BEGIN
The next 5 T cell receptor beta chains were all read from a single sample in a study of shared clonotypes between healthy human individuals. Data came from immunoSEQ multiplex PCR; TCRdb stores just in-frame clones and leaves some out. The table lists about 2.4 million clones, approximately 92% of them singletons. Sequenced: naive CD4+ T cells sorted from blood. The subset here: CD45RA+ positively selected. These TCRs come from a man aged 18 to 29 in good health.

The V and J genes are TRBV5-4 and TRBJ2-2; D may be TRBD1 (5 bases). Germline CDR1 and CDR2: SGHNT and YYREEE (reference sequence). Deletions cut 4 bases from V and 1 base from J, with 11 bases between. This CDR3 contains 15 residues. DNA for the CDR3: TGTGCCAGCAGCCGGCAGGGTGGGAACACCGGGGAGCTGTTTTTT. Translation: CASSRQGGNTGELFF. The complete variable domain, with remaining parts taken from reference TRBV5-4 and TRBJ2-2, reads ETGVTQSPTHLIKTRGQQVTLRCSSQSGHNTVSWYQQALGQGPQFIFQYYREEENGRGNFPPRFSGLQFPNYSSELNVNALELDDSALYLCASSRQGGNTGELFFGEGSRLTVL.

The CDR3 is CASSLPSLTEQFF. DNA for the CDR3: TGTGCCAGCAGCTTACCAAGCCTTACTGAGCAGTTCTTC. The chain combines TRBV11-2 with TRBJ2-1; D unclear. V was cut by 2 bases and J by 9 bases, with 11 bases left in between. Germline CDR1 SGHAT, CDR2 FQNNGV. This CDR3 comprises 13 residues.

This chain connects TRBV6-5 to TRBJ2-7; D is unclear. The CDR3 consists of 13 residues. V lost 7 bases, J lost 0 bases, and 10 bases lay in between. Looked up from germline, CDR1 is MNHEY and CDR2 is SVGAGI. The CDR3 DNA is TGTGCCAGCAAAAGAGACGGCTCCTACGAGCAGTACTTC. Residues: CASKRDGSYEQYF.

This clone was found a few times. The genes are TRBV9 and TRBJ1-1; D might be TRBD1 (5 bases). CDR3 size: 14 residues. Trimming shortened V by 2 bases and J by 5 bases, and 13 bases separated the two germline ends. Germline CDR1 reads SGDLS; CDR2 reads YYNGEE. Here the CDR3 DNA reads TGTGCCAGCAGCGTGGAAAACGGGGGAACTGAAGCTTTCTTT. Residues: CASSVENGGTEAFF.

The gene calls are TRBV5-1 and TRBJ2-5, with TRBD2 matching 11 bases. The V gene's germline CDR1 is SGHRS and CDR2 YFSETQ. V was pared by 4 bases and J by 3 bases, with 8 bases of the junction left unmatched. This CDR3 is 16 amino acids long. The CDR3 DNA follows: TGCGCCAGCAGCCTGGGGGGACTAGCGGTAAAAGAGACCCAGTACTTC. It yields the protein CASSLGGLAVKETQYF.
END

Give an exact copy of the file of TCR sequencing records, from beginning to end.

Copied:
The next 5 T cell receptor beta chains were all read from a single sample in a study of shared clonotypes between healthy human individuals. Data came from immunoSEQ multiplex PCR; TCRdb stores just in-frame clones and leaves some out. The table lists about 2.4 million clones, approximately 92% of them singletons. Sequenced: naive CD4+ T cells sorted from blood. The subset here: CD45RA+ positively selected. These TCRs come from a man aged 18 to 29 in good health.

The V and J genes are TRBV5-4 and TRBJ2-2; D may be TRBD1 (5 bases). Germline CDR1 and CDR2: SGHNT and YYREEE (reference sequence). Deletions cut 4 bases from V and 1 base from J, with 11 bases between. This CDR3 contains 15 residues. DNA for the CDR3: TGTGCCAGCAGCCGGCAGGGTGGGAACACCGGGGAGCTGTTTTTT. Translation: CASSRQGGNTGELFF. The complete variable domain, with remaining parts taken from reference TRBV5-4 and TRBJ2-2, reads ETGVTQSPTHLIKTRGQQVTLRCSSQSGHNTVSWYQQALGQGPQFIFQYYREEENGRGNFPPRFSGLQFPNYSSELNVNALELDDSALYLCASSRQGGNTGELFFGEGSRLTVL.

The CDR3 is CASSLPSLTEQFF. DNA for the CDR3: TGTGCCAGCAGCTTACCAAGCCTTACTGAGCAGTTCTTC. The chain combines TRBV11-2 with TRBJ2-1; D unclear. V was cut by 2 bases and J by 9 bases, with 11 bases left in between. Germline CDR1 SGHAT, CDR2 FQNNGV. This CDR3 comprises 13 residues.

This chain connects TRBV6-5 to TRBJ2-7; D is unclear. The CDR3 consists of 13 residues. V lost 7 bases, J lost 0 bases, and 10 bases lay in between. Looked up from germline, CDR1 is MNHEY and CDR2 is SVGAGI. The CDR3 DNA is TGTGCCAGCAAAAGAGACGGCTCCTACGAGCAGTACTTC. Residues: CASKRDGSYEQYF.

This clone was found a few times. The genes are TRBV9 and TRBJ1-1; D might be TRBD1 (5 bases). CDR3 size: 14 residues. Trimming shortened V by 2 bases and J by 5 bases, and 13 bases separated the two germline ends. Germline CDR1 reads SGDLS; CDR2 reads YYNGEE. Here the CDR3 DNA reads TGTGCCAGCAGCGTGGAAAACGGGGGAACTGAAGCTTTCTTT. Residues: CASSVENGGTEAFF.

The gene calls are TRBV5-1 and TRBJ2-5, with TRBD2 matching 11 bases. The V gene's germline CDR1 is SGHRS and CDR2 YFSETQ. V was pared by 4 bases and J by 3 bases, with 8 bases of the junction left unmatched. This CDR3 is 16 amino acids long. The CDR3 DNA follows: TGCGCCAGCAGCCTGGGGGGACTAGCGGTAAAAGAGACCCAGTACTTC. It yields the protein CASSLGGLAVKETQYF.